App stores are a great source of feedback for airline mobile apps. Products like Appbot, and Gnip help you identify specific problems, as well as problem patterns. They also categorize problems so product teams can learn quickly about which features are performing well and which are not.With individual teams focused on building specific features into the product, technical managers, product managers and relevant stakeholders must keep an eye on customer feedback on app stores and other media to offer timely resolutions. People who run airlines are business people, who need a strong technology hand to support them. Highly capable technology teams need to close this gap, monitor and gather customer feedback and support business teams by acting quickly during disruptions.

3. Use technology. Monitor digital footprints, sales per square foot, visible customer actions.

Every customer who is online, leaves a digital footprint, whether he likes it or not. This footprint can be used to construct the preferences of the customer. Analytics plays a great role in offering humanizing experiences based on customer data and past history. Products need to be coded to capture critical events, actions etc and create patterns around product usage. Products like Adobe Experience Manager, Firebase, MixPanel, Omniture and several others assist products to capture exactly what a customer does as part of his journey. Analytics can identify where users err often, how many times do they abandon the journey and why they do so. This, in turn, can guide the long term vision and roadmap of the products.

Airlines need to have a strong analytics wing that studies customers for several years and months. Data coming out of such analytical research is used to target specific customer segments, push promotional offers customized to their needs, give them what they need it, exactly when they need it. Analytics teams need to work closely with product development, social media, marketing and branding teams to accomplish good customer service for customers.

4. Create a culture where peers inspire peers, in which each employee acts like a leader, pushing the culture forward. People like us do things like this. People like us, care.

Back in 2010, when the Icelandic volcano broke out, many flights were disrupted, In particular, KLM Airline was worst affected of other airlines. They did not hike up prices for upcoming flights or seek a penalty from customers for canceled/delayed flights. Instead, they focused on helping customers, who were stranded for many days. They made sure that customers were informed about this natural disaster and they made alternate arrangements for them. This, in turn, re-enforced customer's trust in the brand called KLM.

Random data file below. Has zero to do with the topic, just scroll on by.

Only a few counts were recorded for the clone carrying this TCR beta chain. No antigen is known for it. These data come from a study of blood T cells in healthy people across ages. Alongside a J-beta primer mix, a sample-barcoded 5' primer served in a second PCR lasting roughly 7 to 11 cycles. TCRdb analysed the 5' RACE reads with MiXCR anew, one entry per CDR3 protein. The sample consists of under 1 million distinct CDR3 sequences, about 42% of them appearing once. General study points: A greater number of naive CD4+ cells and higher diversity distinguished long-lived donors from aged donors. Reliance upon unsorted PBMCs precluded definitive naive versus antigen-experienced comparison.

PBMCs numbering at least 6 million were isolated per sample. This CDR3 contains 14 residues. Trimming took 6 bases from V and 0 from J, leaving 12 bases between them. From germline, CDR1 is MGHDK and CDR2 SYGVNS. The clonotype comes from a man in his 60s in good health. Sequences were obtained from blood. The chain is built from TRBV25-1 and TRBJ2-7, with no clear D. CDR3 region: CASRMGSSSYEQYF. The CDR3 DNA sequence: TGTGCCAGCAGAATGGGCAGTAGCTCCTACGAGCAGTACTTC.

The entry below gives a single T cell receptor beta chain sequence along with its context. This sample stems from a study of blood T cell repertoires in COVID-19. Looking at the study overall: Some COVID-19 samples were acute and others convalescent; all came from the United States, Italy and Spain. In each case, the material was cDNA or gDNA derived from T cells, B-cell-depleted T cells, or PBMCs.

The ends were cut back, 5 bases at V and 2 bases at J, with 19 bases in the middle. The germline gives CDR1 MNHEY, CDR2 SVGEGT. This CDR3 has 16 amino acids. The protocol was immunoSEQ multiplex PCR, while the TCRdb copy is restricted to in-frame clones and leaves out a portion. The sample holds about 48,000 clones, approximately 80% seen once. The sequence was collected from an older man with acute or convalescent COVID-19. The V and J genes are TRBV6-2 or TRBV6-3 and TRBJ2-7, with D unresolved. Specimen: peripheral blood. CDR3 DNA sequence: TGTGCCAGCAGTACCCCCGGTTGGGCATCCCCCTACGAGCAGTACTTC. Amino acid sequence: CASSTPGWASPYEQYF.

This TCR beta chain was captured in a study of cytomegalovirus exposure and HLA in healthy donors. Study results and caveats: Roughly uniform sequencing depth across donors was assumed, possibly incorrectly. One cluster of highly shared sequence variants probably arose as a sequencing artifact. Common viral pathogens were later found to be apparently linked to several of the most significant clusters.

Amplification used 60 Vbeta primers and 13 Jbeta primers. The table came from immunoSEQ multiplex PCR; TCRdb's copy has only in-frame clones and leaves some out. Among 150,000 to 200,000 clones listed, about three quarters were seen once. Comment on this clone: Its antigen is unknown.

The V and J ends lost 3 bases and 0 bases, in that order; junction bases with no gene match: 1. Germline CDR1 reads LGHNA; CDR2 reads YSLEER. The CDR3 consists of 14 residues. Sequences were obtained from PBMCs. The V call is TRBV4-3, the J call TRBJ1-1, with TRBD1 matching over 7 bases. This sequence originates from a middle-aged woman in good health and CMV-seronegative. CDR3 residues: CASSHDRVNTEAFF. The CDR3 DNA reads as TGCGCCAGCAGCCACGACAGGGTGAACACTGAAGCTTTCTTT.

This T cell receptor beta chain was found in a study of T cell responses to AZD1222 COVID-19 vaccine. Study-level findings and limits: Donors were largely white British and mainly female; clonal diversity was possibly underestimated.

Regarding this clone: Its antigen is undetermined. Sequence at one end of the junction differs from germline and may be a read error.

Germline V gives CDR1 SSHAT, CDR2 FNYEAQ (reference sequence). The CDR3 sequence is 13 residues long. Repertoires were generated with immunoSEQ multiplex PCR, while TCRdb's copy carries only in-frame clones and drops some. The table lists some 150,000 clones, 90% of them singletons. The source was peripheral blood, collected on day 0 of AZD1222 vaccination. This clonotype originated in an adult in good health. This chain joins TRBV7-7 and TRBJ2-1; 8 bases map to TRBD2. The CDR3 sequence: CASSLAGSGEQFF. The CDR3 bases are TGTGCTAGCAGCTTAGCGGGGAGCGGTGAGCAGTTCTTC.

At KLM, social media teams respond to tweets from customers to book a flight ticket, modify seats, purchase special meals and even search for their lost item. Queries are answered on twitter. In most instances, customers get a response in less than 13 minutes of their tweet or post going public using KLM handle. Payments are made using a payment plugin on Facebook. KLM has built many custom products to enable better outreach to customers.

KLM would never have imagined coming this far, and be profitable in this pursuit. How did this happen? KLM has the best social media team in the world. This happened over a period of 5 years. Good reputation didn't come easy. They worked hard for it. KLM focused on building a Customer Service oriented culture.

Culture plays a key role in how an organization grows over a period of time. Empowered employees go to great lengths to do great work, in turn inspiring their peers. First and foremost thing is to keep employees happy, focused and empowered. Allowing employees to fail, learn and move on is critical to creating an open culture where great stuff gets built.

In the article that he wrote on customer service, Seth Godin quotes,

"You've probably guessed that the most valuable one, the fourth, is also far and away the most difficult to create. Culture is a posture that lasts. It's corroded by shortcuts and by inattention and fed by constant investment and care.
Big company or small, it doesn't matter. There are government agencies and tiny non-profits that have a culture of care and service. And then there are the rest…"

How do you handle customer service?